Philip Glass Ensemble Gives Philadelphia Premiere Of MUSIC IN TWELVE PARTS
The Philip Glass Ensemble (PGE) will give the Philadelphia premiere of Philip Glass's monumental work Music in Twelve Parts presented by the Annenberg Center for the Performing Arts, University of Pennsylvania on Saturday, February 29, 2020 at 6pm. Music in Twelve Parts runs five hours, with two intermissions and a dinner break. This marks the first performance in Philadelphia by the Philip Glass Ensemble in 21 years.
Music in Twelve Parts, written by Philip Glass between 1971 and 1974, is a deliberate, encyclopedic compendium of techniques of repetition the composer had been evolving since the mid 1960s. It holds an important place in Glass's repertory - not only from a historical vantage point (as the longest and most ambitious concert piece for The Philip Glass Ensemble) but from a purely aesthetic standard as well, because Music in Twelve Parts is both a massive theoretical exercise and a deeply engrossing work of art.
Of the work, Philip Glass writes, "Music in Twelve Parts would most likely be classified as a minimal work, it was a breakthrough for me and contains many of the structural and harmonic ideas that would be fleshed out in my later works. It is a modular work, one of the first such compositions, with twelve distinct parts which can be performed separately, in one long sequence, or in any combination or variation."
The Philip Glass Ensemble comprises the principal performers of the music of Philip Glass. In 1968, Glass founded the PGE in New York City as a laboratory for his music. Its purpose was to develop a performance practice to meet the unprecedented technical and artistic demands of his compositions. In pioneering this approach, the PGE became a creative wellspring for Glass, and its members remain inimitable interpreters of his work.
The artists of the PGE recognize their unique position in the history of music of the past half-century and passing on that legacy is part of their practice. A deep dedication to educating the next generation of musicians is integral to the PGE's work, both on tour and as the Ensemble-in-Residence at The Philip Glass Institute at The New School.
The PGE debuted at the Whitney Museum of American Art in 1969, and in its early years performed primarily in the galleries, artist lofts, and museums of SoHo's then-thriving artistic community. In the five decades since, the PGE has performed in world-renowned music festivals and concert halls across five continents, and has made records with Sony, Nonesuch, and Orange Mountain Music.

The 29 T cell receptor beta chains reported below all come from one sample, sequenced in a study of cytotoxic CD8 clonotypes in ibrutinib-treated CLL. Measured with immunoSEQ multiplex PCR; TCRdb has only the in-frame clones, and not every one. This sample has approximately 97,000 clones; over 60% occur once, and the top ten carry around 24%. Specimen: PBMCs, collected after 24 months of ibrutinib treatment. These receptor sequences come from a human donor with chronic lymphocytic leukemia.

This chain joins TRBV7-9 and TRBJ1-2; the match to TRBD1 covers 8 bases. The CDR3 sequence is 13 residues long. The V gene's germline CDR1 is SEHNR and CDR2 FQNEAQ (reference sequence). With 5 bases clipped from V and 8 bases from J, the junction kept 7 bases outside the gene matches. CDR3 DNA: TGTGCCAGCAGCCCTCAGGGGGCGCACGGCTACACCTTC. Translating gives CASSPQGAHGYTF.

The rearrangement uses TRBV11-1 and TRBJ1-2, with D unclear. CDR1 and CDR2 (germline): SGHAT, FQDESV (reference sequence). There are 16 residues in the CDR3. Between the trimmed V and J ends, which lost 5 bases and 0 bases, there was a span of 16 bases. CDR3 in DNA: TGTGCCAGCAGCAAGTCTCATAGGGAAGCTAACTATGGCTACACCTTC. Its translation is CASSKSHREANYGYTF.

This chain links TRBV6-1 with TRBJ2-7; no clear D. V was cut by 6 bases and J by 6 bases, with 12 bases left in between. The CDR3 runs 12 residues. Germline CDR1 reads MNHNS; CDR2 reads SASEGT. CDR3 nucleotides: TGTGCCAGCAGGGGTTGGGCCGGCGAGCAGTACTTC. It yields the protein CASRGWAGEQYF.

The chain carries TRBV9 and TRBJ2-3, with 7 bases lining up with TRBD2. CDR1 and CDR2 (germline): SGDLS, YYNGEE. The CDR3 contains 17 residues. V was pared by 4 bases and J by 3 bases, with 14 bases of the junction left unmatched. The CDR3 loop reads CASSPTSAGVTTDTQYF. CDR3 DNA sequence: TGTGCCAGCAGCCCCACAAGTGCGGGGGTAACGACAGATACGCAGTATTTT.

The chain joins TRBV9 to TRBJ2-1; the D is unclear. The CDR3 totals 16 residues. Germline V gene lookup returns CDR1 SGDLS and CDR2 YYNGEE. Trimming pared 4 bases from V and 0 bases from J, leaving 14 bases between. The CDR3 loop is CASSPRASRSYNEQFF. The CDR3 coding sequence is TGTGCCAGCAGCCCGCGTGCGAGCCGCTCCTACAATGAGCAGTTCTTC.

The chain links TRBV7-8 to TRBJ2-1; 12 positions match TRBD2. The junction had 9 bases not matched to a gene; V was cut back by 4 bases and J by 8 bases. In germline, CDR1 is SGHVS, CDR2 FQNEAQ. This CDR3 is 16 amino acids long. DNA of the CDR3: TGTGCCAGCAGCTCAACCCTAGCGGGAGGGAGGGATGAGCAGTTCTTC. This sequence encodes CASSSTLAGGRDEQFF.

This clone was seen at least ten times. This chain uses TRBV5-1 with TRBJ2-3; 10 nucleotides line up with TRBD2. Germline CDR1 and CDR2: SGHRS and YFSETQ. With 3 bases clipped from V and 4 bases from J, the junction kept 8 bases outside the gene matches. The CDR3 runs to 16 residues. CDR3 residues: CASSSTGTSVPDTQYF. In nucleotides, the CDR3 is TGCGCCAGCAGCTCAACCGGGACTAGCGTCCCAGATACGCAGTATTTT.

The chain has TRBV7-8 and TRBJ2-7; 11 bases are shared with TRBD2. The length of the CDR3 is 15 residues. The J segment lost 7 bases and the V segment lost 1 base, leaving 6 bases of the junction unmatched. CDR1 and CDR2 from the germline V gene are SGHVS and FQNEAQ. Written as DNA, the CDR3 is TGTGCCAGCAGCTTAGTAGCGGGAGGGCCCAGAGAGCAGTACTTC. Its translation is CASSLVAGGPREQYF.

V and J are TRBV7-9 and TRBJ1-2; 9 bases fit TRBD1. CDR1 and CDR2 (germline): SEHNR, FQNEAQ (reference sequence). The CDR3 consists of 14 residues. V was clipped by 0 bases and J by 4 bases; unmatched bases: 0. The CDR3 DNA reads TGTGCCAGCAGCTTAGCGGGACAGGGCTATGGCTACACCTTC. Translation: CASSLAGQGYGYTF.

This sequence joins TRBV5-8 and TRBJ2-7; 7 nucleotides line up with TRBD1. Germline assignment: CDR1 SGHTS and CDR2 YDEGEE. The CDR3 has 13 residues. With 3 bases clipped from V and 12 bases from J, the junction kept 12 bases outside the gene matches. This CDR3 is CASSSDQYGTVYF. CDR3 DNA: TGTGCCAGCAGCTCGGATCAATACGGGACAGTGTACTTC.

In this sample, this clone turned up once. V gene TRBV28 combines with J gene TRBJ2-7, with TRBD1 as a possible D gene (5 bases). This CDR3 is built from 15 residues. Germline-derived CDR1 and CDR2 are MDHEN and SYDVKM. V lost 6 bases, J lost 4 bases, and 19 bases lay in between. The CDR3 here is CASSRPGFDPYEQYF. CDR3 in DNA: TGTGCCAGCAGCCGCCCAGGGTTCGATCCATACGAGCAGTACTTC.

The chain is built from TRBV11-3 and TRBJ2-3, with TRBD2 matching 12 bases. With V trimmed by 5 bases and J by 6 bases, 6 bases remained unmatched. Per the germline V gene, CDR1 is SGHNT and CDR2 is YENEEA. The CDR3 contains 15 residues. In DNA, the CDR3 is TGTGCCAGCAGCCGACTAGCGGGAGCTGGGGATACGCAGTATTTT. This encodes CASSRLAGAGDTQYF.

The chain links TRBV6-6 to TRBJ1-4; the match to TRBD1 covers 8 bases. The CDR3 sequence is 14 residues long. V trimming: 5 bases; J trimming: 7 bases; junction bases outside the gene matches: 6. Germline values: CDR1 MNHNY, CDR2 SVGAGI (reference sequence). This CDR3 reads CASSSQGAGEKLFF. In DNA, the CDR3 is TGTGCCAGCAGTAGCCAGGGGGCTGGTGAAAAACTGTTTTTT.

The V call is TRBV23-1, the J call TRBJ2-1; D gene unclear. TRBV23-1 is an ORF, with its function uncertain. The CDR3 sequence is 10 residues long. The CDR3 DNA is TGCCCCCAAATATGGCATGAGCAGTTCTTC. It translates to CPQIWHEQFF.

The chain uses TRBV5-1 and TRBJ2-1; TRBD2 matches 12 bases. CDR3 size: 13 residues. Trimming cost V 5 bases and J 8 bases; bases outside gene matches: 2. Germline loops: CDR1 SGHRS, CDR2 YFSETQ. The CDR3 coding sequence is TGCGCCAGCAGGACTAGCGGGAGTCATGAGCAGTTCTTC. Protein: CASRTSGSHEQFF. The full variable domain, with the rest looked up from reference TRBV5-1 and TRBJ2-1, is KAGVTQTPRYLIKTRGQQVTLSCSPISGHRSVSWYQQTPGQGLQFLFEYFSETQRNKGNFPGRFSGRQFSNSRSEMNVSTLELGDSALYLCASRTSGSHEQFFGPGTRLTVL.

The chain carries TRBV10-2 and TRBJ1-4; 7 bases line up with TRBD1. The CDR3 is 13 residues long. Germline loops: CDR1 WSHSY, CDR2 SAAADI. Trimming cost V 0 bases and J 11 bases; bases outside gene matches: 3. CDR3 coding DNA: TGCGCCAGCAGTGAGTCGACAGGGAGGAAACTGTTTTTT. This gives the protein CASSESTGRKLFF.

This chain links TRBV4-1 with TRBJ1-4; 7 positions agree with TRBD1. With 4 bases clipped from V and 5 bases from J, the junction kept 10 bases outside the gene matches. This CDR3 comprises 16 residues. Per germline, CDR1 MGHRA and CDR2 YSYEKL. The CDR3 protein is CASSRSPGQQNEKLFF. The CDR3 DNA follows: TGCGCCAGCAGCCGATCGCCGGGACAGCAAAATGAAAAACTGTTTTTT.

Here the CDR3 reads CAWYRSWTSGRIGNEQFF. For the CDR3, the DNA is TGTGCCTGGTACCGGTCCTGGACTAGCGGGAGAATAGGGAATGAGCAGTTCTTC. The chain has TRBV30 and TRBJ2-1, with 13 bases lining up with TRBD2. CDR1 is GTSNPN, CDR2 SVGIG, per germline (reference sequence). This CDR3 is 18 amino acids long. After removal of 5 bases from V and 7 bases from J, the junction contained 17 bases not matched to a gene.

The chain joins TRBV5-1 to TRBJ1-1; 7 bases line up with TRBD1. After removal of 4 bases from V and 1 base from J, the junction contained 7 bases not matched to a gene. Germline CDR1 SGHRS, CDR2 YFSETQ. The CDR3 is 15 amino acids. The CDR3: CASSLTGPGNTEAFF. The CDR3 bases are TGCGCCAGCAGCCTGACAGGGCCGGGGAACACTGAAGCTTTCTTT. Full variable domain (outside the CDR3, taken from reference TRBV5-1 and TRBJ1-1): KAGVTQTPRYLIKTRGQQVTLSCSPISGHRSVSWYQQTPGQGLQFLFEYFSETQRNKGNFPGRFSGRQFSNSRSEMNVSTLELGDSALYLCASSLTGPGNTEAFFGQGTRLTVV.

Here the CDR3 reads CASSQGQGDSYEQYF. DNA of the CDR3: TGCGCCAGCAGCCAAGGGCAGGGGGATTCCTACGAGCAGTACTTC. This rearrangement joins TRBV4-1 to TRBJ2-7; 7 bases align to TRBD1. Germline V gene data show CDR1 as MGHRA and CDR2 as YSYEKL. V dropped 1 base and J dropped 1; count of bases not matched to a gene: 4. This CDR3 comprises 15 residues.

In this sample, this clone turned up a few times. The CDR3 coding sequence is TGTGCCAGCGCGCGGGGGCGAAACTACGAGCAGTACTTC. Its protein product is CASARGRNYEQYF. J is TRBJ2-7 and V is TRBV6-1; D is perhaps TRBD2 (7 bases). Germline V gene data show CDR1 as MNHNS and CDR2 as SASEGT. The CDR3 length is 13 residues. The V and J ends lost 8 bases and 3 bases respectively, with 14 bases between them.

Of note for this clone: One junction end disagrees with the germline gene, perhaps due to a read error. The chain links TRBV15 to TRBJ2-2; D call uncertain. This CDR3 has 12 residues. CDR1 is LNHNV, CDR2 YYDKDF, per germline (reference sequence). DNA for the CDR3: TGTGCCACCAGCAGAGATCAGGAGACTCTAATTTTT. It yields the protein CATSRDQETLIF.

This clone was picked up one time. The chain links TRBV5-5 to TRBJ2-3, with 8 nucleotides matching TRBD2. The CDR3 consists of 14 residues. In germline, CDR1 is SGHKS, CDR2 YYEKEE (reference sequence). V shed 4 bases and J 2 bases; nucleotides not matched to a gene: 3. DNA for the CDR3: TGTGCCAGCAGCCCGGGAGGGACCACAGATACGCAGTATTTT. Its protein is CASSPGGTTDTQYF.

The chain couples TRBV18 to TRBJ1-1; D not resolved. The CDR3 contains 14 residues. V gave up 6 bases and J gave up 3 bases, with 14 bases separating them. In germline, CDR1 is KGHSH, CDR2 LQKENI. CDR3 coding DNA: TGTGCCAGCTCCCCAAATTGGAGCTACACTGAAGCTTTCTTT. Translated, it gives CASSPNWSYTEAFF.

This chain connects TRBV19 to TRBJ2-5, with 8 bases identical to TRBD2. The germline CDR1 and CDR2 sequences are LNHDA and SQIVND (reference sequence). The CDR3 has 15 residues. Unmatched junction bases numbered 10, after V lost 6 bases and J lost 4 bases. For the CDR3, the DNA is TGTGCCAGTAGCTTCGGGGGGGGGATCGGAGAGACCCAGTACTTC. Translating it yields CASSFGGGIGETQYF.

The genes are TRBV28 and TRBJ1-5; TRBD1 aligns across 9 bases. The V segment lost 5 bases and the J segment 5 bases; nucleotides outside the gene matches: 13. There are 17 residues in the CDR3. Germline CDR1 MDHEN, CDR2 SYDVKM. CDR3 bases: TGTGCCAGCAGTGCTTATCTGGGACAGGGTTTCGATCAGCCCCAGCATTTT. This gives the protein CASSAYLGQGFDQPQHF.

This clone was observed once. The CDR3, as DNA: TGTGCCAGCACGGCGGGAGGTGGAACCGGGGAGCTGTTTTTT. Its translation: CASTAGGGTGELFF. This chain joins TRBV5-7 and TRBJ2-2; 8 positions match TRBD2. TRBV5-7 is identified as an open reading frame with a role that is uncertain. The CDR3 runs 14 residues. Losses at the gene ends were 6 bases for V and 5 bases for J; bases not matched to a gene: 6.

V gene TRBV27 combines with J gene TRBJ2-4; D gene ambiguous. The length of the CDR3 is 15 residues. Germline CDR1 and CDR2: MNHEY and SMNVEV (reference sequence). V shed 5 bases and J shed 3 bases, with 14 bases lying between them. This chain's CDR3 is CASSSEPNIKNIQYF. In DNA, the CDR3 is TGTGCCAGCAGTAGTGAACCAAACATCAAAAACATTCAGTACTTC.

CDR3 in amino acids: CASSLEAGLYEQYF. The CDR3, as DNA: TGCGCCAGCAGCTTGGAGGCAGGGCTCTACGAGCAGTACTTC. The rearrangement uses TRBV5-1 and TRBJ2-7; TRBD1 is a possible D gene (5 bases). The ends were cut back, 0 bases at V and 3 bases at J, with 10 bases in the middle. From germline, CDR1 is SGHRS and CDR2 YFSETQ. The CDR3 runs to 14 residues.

Many of Philip Glass's most celebrated works were expressly composed for the PGE: its core concert pieces Music in Twelve Parts, Music in Similar Motion, and Music with Changing Parts; the opera and musical theater projects Einstein on the Beach, Hydrogen Jukebox, 1000 Airplanes on the Roof, Monsters of Grace; and the full-length dance works Dance (Lucinda Childs) and A Descent Into the Maelström (Australian Dance Theater). The PGE is most widely acclaimed for its soundtracks to Godfrey Reggio's trilogy of wordless films: Koyaanisqatsi, Powaqqatsi, and Naqoyqatsi. It is also featured in Glass's operas La Belle et la Bête and The Photographer.
The members of the PGE are Michael Riesman, music director and keyboard (member since 1974); Lisa Bielawa, voice and keyboard (member since 1992); Dan Bora, sound (member since 2010); Jon Gibson, soprano saxophone and flute (member since 1968); Sam Sadigursky (substitute for Jon Gibson for this performance); Peter Hess, alto and tenor saxophones (member since 2016); Ryan Kelly, onstage sound (member since 2014); Mick Rossi, keyboards (member since 2001); Andrew Sterman, flute, piccolo, and soprano saxophone (member since 1992).
The Annenberg Center celebrates the career and impact of Philip Glass, one of our nation's most significant modern composers, with #GLASSFEST. The Annenberg Center first presented the composer with the Philip Glass Ensemble in the 1990s. Through frequent appearances and a long-term commitment to showcasing new music, the Annenberg Center championed Glass and familiarized him to Philadelphia audiences. The three-week #GLASSFEST includes The Crossing choir performing Knee Plays works by Philip Glass and David Byrne (February 21-22, 2020); the Philadelphia premiere of the five-hour entirety of Glass' groundbreaking Music in Twelve Parts, which will be performed by The Philip Glass Ensemble (February 29, 2020); Glass Reflections performed by pianist Jenny Lin in the Egypt Upper Gallery at the Penn Museum (March 5, 2020); and theatrical work, The White Lama: The Improbable Legacy of Theos Bernard (March 13-14, 2020) by multi-disciplinary theatre artist and filmmaker Nikki Appino, featuring a score that will be performed by Glass himself.
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